This year’s e-Health Week 2018, organised by HIMSS UK, heard that the NHS is to get a new ten-year plan that will be “digitally enabled at its heart”; but to deliver, it will need to get “bog standard IT right.” Lyn Whitfield reports from the keynote sessions.
The NHS has just made it through a particularly tough winter, with a sharp rise in emergency admissions among the over-65s adding to the more familiar pressures caused by the cold and flu-like illnesses.
If it’s any consolation, it’s hardly alone. Hal Wolf III, the new president and chief executive of HIMSS, told his first e-Health Week conference that most of the world is facing a “silver tsunami” as people retire and then live longer with multiple, chronic conditions.
This is going to challenge access to developed healthcare systems, and their capacity to cope, he warned; just as consumers start to wonder why they can’t conduct their healthcare through their smartphones, like they do the rest of their lives.
A plan for investment, a plan for reform
In the face of all that, he added, “the financial pressure we are feeling now may come to feel like the good old days”; and health and care services needed to innovate to cope. “We feel we have been through some deep and radical innovation over the past few years; but we are just at the start of it,” he said.
Over to Matthew Swindells, the director of operations and information at NHS England, and a presentation titled: “Can technology and data save the NHS?” Broadly, Swindells argued that it can; but it’s not going to be easy.
The good news is that, with the NHS 70th anniversary coming up and a social care green paper promised, a new, ten year-plan for an integrated system is being drawn up that won’t just have an IT strategy attached, but “digitally enabled at its heart.”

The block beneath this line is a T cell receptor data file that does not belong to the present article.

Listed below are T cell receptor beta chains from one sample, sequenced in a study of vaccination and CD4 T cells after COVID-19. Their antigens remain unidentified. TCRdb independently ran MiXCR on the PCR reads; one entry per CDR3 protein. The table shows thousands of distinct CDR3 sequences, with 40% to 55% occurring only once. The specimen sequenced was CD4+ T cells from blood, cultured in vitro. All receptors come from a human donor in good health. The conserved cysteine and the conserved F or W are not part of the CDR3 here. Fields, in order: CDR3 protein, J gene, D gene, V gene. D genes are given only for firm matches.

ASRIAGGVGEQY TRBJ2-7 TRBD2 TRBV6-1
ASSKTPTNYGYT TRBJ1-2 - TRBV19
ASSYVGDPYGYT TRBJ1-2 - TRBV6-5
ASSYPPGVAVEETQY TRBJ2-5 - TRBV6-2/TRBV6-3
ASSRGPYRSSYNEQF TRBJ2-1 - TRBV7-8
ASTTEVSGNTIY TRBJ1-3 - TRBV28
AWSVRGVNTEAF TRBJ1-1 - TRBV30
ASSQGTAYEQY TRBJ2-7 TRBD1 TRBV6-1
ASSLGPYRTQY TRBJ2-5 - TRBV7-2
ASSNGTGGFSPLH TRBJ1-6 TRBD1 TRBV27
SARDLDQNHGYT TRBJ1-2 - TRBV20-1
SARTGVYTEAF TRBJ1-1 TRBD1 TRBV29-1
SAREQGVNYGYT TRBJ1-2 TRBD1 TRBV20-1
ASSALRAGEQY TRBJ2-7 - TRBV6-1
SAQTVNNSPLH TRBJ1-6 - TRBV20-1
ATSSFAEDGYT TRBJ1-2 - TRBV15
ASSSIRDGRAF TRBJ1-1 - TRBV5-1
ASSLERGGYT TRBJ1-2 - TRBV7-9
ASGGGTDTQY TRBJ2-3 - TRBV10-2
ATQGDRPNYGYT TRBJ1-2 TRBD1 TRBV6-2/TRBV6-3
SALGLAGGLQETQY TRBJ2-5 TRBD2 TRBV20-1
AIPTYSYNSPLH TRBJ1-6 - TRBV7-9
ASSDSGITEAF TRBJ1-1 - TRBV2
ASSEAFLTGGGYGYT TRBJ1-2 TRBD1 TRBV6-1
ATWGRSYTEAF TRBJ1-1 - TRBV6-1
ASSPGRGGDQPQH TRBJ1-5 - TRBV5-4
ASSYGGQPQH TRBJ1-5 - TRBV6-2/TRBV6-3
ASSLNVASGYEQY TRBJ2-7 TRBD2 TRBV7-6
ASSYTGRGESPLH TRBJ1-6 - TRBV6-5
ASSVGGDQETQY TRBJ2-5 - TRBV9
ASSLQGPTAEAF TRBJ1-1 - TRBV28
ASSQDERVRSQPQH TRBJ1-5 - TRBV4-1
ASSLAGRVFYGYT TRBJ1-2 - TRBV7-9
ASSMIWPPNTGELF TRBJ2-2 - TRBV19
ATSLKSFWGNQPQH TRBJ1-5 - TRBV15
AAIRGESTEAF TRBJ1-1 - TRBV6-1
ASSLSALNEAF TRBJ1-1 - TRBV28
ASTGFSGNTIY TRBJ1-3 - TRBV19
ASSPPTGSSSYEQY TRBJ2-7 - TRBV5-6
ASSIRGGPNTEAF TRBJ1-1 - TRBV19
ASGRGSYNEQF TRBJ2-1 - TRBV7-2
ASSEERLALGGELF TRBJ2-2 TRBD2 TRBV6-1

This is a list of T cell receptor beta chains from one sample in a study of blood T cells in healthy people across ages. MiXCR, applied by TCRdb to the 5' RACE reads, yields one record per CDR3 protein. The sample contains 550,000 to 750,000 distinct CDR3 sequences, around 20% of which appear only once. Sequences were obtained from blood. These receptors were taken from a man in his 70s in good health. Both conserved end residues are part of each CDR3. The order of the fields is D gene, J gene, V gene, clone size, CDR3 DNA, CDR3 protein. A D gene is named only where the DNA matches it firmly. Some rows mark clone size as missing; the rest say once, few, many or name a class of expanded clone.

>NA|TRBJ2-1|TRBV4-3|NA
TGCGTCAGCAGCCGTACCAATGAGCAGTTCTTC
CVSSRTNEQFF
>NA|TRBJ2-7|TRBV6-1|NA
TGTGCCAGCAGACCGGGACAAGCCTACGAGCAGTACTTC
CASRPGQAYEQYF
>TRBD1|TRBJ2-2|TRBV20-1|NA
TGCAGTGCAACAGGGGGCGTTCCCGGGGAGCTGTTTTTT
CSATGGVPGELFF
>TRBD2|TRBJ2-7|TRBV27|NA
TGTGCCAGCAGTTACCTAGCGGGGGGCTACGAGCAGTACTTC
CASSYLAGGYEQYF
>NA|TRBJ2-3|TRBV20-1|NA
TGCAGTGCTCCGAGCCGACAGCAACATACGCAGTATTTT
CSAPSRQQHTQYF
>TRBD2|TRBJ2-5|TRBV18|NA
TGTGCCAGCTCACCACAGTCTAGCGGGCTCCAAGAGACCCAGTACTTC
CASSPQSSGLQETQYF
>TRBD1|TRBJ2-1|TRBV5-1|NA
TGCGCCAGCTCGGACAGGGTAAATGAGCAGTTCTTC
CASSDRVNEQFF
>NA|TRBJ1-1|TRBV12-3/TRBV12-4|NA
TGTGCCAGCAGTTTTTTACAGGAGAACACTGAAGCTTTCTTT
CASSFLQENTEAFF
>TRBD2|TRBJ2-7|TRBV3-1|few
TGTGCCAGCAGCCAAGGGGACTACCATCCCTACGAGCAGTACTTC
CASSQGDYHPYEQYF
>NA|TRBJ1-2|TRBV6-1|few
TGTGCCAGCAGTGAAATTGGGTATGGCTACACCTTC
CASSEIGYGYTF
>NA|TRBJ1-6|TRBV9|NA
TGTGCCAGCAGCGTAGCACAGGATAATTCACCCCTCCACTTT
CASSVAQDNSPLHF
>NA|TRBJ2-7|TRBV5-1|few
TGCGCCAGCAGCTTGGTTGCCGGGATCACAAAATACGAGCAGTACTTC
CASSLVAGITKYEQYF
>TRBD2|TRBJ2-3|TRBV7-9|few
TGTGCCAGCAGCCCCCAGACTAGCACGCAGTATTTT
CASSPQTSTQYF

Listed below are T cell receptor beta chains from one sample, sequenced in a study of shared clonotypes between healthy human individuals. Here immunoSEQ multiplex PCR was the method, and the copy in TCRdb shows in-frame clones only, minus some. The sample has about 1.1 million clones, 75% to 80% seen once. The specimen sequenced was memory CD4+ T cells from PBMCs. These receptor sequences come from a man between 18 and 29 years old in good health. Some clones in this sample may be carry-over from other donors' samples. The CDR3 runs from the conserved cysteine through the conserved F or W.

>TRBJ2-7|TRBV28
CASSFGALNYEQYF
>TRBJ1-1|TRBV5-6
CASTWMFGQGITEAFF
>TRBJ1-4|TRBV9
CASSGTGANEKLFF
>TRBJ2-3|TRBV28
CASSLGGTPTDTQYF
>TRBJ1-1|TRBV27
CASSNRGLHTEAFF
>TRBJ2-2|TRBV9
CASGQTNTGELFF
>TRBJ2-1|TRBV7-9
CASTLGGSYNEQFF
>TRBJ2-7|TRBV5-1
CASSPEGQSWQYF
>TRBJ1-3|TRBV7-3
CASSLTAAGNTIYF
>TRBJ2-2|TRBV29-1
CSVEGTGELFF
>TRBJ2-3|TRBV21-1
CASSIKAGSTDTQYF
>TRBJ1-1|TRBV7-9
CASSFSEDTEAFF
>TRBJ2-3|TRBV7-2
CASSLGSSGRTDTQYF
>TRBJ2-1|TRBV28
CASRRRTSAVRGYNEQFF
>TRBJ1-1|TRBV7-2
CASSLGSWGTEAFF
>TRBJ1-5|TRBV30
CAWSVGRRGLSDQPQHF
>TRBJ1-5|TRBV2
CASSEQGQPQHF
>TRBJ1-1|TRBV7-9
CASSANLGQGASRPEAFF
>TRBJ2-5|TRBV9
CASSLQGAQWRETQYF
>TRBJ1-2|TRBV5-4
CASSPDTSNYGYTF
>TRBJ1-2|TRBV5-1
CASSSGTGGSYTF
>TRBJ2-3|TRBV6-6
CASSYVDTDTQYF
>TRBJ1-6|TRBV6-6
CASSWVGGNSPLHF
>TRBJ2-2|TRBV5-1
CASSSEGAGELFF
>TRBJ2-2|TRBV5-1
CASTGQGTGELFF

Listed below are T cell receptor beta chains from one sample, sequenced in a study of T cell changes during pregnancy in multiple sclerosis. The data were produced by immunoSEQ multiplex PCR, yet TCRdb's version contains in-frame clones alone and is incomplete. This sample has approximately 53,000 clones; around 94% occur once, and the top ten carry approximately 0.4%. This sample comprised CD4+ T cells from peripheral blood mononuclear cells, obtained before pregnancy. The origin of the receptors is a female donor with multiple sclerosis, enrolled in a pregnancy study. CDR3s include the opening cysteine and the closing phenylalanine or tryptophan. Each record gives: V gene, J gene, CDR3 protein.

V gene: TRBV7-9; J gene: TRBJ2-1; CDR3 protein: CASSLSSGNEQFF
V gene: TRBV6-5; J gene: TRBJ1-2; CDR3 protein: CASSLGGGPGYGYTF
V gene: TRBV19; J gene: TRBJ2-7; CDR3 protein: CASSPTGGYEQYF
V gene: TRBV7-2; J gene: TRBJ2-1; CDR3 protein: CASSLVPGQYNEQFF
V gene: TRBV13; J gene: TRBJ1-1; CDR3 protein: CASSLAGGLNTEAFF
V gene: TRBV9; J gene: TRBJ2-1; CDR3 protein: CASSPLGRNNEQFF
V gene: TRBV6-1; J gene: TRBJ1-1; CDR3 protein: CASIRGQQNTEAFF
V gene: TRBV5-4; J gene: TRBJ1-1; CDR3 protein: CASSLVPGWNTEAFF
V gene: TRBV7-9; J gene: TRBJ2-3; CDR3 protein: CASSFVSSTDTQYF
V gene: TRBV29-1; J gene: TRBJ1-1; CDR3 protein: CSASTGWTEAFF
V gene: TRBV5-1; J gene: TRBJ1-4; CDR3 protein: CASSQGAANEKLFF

The less good news is that the NHS will have to keep tackling its current challenges while “preparing for the future.” Nobody should assume “it will all be more beer and bigger glasses to drink it from.”
Digitally enabled at its heart
In outlining what a health and care system that is “digitally enabled at its heart” might look like, Swindells returned to some of the themes that he has discussed at other events. He argued that it’s a system that treats the right people in the right place, and gets that treatment right first time.
Or, as he often puts it, it’s not one that sees people piling into A&E for lack of alternatives, or that “deprives people of their liberty” by keeping them on wards for lack of discharge plans. “There is an entire system redesign that we want to go through, and there is a technology component to that,” he said.
“We want to make sure that if somebody rings NHS 111, and they need a prescription, they can finish the call with one. We want to make sure that if they need an appointment with the GP it is booked, whether that’s a visit or a video conference.”
Building confidence requires ‘flawless execution’
This vision, of an integrated health and care system, in which channel shift is driven by technology, “is accepted across government,” Swindells added; but getting high-level, public backing for it will require “flawless execution.”